18. Hospital Triage System for Adult Patients Using an Influenza-Like Illness Scoring System during the 2009 Pandemic—Mexico

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    Rodriguez-Noriega, Eduardo; Gonzalez-Diaz, Esteban; Morfin-Otero, Rayo; Gomez-Abundis, Gerardo F.; Briseño-Ramirez, Jaime; Perez-Gomez, Hector Raul; Lopez-Gatell, Hugo; Alpuche-Aranda, Celia M.; Ramírez, Ernesto; López, Irma; Iguala, Miguel; Chapela, Ietza Bojórquez; Zavala, Ethel Palacios; Hernández, Mauricio; Stuart, Tammy L.; Villarino, Margarita Elsa; Widdowson, Marc-Alain; Waterman, Steve; Uyeki, Timothy; Azziz-Baumgartner, Eduardo

    2010-01-01

    Background Pandemic influenza A (H1N1) virus emerged during 2009. To help clinicians triage adults with acute respiratory illness, a scoring system for influenza-like illness (ILI) was implemented at Hospital Civil de Guadalajara, Mexico. Methods A medical history, laboratory and radiology results were collected on emergency room (ER) patients with acute respiratory illness to calculate an ILI-score. Patients were evaluated for admission by their ILI-score and clinicians' assessment of risk for developing complications. Nasal and throat swabs were collected from intermediate and high-risk patients for influenza testing by RT-PCR. The disposition and ILI-score of those oseltamivir-treated versus untreated, clinical characteristics of 2009 pandemic influenza A (H1N1) patients versus test-negative patients were compared by Pearson's Χ2, Fisher's Exact, and Wilcoxon rank-sum tests. Results Of 1840 ER patients, 230 were initially hospitalized (mean ILI-score = 15), and the rest were discharged, including 286 ambulatory patients given oseltamivir (median ILI-score = 11), and 1324 untreated (median ILI-score = 5). Fourteen (1%) untreated patients returned, and 3 were hospitalized on oseltamivir (median ILI-score  = 19). Of 371 patients tested by RT-PCR, 104 (28%) had pandemic influenza and 42 (11%) had seasonal influenza A detected. Twenty (91%) of 22 imaged hospitalized pandemic influenza patients had bilateral infiltrates compared to 23 (38%) of 61 imaged hospital test-negative patients (p<0.001). One patient with confirmed pandemic influenza presented 6 days after symptom onset, required mechanical ventilation, and died. Conclusions The triaging system that used an ILI-score complimented clinicians' judgment of who needed oseltamivir and inpatient care and helped hospital staff manage a surge in demand for services. PMID:20498718

  19. Hospital triage system for adult patients using an influenza-like illness scoring system during the 2009 pandemic--Mexico.

    Directory of Open Access Journals (Sweden)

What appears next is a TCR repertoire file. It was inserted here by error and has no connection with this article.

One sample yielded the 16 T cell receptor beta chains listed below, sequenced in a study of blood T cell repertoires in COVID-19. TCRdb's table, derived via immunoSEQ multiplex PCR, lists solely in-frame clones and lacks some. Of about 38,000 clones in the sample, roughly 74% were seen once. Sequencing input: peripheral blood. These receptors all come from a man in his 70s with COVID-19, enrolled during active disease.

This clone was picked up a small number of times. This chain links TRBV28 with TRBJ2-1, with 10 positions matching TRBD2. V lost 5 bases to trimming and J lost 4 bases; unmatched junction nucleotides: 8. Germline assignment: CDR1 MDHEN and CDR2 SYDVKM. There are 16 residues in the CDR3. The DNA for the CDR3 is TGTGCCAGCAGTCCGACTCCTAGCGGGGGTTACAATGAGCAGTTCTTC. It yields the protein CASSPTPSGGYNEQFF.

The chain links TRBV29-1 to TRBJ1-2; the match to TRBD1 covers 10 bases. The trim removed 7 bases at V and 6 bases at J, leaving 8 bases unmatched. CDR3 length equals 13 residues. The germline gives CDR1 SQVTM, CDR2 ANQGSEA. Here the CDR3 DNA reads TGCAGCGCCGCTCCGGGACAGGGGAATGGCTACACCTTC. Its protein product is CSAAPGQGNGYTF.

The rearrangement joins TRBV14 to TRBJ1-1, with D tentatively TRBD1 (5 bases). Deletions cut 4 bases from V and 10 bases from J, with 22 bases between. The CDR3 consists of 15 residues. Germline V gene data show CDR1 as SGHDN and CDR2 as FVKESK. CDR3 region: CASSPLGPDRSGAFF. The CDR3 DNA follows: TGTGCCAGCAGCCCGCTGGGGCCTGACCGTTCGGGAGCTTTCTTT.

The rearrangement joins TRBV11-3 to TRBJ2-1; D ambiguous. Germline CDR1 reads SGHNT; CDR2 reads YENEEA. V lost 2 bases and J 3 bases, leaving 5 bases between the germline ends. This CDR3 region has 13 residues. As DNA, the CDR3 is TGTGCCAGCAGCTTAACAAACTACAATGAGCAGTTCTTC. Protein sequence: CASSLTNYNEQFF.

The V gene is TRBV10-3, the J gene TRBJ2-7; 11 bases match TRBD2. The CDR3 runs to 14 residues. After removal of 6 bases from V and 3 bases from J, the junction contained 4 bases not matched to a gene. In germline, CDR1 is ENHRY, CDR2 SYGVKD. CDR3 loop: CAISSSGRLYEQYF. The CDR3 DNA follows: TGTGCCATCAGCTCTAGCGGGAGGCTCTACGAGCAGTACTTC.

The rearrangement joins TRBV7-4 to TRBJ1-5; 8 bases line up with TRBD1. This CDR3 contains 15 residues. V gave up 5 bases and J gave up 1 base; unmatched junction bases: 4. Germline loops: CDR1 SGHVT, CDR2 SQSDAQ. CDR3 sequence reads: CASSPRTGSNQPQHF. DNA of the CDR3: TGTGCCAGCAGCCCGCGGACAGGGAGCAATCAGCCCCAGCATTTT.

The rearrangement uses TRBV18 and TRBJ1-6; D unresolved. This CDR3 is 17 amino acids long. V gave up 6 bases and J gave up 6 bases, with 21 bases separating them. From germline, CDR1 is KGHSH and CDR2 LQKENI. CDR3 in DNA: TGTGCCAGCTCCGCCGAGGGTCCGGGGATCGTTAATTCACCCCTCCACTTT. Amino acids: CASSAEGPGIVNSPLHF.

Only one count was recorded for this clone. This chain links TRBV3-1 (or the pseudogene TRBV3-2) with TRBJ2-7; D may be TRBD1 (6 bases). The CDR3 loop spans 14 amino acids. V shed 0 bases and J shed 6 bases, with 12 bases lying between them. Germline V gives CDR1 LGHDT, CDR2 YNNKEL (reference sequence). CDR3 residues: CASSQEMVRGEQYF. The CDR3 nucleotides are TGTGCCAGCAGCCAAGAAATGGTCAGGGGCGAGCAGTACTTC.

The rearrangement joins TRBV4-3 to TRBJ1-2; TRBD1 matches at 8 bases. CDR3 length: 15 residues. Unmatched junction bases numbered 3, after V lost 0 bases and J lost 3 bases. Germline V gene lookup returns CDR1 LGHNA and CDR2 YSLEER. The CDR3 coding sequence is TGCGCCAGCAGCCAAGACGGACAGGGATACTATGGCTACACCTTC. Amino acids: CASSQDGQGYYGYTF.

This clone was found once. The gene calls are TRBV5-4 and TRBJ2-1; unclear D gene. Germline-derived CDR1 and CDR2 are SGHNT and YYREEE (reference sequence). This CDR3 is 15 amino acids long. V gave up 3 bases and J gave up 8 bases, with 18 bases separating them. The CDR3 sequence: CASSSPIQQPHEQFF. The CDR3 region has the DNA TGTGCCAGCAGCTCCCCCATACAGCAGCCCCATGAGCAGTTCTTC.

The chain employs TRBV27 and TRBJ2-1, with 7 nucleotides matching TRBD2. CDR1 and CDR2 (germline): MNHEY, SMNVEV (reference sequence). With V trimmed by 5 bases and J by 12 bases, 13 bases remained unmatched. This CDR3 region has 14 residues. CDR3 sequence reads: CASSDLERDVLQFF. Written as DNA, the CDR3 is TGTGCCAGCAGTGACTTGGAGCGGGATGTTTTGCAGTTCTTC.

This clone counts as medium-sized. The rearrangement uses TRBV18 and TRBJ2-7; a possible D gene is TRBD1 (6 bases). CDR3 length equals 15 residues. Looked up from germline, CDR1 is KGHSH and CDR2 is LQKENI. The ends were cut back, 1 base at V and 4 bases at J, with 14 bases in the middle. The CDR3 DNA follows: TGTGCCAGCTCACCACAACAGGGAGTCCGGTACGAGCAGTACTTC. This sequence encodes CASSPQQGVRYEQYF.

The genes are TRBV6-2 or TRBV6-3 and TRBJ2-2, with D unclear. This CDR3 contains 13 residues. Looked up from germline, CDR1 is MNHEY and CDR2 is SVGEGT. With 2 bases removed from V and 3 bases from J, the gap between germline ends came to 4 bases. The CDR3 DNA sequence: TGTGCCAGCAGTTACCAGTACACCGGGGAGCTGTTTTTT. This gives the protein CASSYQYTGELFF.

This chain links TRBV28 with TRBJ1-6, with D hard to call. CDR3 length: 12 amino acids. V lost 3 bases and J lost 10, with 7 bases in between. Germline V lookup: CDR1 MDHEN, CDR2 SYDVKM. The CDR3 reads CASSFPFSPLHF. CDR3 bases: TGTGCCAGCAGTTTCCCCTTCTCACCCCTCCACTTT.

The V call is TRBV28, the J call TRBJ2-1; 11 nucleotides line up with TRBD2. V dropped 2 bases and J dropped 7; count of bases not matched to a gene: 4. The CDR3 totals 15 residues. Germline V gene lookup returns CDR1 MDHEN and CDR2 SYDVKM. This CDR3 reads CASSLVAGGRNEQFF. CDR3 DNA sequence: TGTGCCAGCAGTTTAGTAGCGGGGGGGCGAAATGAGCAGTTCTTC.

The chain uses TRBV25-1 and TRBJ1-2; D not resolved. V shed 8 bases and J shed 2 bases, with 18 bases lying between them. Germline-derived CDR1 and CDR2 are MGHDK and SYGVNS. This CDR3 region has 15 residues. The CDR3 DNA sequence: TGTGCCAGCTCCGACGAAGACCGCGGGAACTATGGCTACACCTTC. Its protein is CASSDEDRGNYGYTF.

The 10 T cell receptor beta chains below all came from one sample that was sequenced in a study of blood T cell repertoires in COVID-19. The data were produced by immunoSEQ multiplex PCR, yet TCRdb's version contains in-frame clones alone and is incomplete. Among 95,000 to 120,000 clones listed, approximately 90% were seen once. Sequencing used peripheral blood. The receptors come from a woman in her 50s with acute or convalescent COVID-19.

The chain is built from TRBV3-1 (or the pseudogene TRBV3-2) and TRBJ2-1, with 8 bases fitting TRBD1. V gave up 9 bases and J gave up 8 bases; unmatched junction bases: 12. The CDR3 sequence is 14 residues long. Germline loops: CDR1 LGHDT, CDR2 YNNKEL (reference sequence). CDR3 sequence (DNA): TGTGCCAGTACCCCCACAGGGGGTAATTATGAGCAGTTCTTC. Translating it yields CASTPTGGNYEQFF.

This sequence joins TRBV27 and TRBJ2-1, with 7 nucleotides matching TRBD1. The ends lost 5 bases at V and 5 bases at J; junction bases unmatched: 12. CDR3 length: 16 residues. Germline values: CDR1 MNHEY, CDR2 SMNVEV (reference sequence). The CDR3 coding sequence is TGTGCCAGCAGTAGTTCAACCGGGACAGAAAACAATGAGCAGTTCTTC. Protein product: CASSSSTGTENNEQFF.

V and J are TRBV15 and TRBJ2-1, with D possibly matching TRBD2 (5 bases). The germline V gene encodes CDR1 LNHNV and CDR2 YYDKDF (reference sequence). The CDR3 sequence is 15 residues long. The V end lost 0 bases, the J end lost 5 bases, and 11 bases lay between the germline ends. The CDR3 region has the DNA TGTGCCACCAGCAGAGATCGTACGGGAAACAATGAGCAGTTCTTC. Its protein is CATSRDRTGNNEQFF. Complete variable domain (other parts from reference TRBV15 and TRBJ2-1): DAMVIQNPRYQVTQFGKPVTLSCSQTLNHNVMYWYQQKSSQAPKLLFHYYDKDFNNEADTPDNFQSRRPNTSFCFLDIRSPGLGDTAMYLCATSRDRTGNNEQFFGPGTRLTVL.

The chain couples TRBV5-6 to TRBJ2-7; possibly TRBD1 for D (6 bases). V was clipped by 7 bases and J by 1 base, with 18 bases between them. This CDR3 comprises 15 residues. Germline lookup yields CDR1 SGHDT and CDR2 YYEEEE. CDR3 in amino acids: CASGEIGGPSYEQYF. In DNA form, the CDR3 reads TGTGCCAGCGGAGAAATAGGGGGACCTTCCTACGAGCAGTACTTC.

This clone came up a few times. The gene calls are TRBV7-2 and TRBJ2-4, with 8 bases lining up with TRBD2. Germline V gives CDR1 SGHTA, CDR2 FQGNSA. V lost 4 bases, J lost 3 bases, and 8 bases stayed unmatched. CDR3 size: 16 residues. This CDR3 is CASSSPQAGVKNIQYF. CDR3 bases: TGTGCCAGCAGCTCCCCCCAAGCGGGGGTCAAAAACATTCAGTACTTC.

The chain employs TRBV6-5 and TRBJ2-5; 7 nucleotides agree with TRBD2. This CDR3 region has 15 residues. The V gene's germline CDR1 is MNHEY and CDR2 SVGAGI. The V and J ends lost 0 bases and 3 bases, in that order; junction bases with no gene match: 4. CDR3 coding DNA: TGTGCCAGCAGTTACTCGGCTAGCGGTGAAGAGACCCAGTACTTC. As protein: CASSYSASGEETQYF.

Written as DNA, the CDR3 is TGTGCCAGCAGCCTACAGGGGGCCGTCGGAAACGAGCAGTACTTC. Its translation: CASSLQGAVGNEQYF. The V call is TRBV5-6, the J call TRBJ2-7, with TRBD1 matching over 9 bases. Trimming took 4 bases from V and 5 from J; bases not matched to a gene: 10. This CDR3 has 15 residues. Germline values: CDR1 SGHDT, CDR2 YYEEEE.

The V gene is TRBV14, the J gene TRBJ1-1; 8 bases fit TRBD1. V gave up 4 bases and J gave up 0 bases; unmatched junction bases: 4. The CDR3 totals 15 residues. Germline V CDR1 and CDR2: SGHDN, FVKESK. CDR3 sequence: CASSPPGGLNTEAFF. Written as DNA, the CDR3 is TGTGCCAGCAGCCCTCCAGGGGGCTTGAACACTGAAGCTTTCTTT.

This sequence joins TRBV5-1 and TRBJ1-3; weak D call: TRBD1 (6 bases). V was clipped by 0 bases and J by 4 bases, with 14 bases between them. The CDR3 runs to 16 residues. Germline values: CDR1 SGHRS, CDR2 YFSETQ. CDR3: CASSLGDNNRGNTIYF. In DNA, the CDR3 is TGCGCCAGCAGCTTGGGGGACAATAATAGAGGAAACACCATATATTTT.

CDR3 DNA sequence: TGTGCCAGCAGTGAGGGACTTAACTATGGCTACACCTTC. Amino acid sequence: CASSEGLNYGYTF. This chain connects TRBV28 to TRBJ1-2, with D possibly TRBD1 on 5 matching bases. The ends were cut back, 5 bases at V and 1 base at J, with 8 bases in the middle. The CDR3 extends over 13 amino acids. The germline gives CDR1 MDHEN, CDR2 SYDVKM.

Eduardo Rodriguez-Noriega

    Full Text Available BACKGROUND: Pandemic influenza A (H1N1 virus emerged during 2009. To help clinicians triage adults with acute respiratory illness, a scoring system for influenza-like illness (ILI was implemented at Hospital Civil de Guadalajara, Mexico. METHODS: A medical history, laboratory and radiology results were collected on emergency room (ER patients with acute respiratory illness to calculate an ILI-score. Patients were evaluated for admission by their ILI-score and clinicians' assessment of risk for developing complications. Nasal and throat swabs were collected from intermediate and high-risk patients for influenza testing by RT-PCR. The disposition and ILI-score of those oseltamivir-treated versus untreated, clinical characteristics of 2009 pandemic influenza A (H1N1 patients versus test-negative patients were compared by Pearson's Chi(2, Fisher's Exact, and Wilcoxon rank-sum tests. RESULTS: Of 1840 ER patients, 230 were initially hospitalized (mean ILI-score = 15, and the rest were discharged, including 286 ambulatory patients given oseltamivir (median ILI-score = 11, and 1324 untreated (median ILI-score = 5. Fourteen (1% untreated patients returned, and 3 were hospitalized on oseltamivir (median ILI-score = 19. Of 371 patients tested by RT-PCR, 104 (28% had pandemic influenza and 42 (11% had seasonal influenza A detected. Twenty (91% of 22 imaged hospitalized pandemic influenza patients had bilateral infiltrates compared to 23 (38% of 61 imaged hospital test-negative patients (p<0.001. One patient with confirmed pandemic influenza presented 6 days after symptom onset, required mechanical ventilation, and died. CONCLUSIONS: The triaging system that used an ILI-score complimented clinicians' judgment of who needed oseltamivir and inpatient care and helped hospital staff manage a surge in demand for services.

  20. Antiepileptic dosing for critically ill adult patients receiving renal replacement therapy.

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    Smetana, Keaton S; Cook, Aaron M; Bastin, Melissa L Thompson; Oyler, Douglas R

    2016-12-01

    The aim of this review was to evaluate current literature for dosing recommendations for the use of antiepileptic medications in patients receiving renal replacement therapy (RRT). With the assistance of an experienced medical librarian specialized in pharmacy and toxicology, we searched MEDLINE, EMBASE, CINAHL, Web of Science, WorldCat, and Scopus through May 2016. Four hundred three articles were screened for inclusion, of which 130 were identified as potentially relevant. Micromedex® DRUGDEX as well as package inserts were used to obtain known pharmacokinetic properties and dosage adjustment recommendations in RRT if known. Data regarding antiepileptic drug use in RRT are limited and mostly consist of case reports limiting our proposed dosing recommendations. Known pharmacokinetic parameters should guide dosing, and recommendations are provided where possible. Additional studies are necessary before specific dosing recommendations can be made for most antiepileptic drugs in critically ill patients receiving RRT, specifically with newer agents. Copyright © 2016 Elsevier Inc. All rights reserved.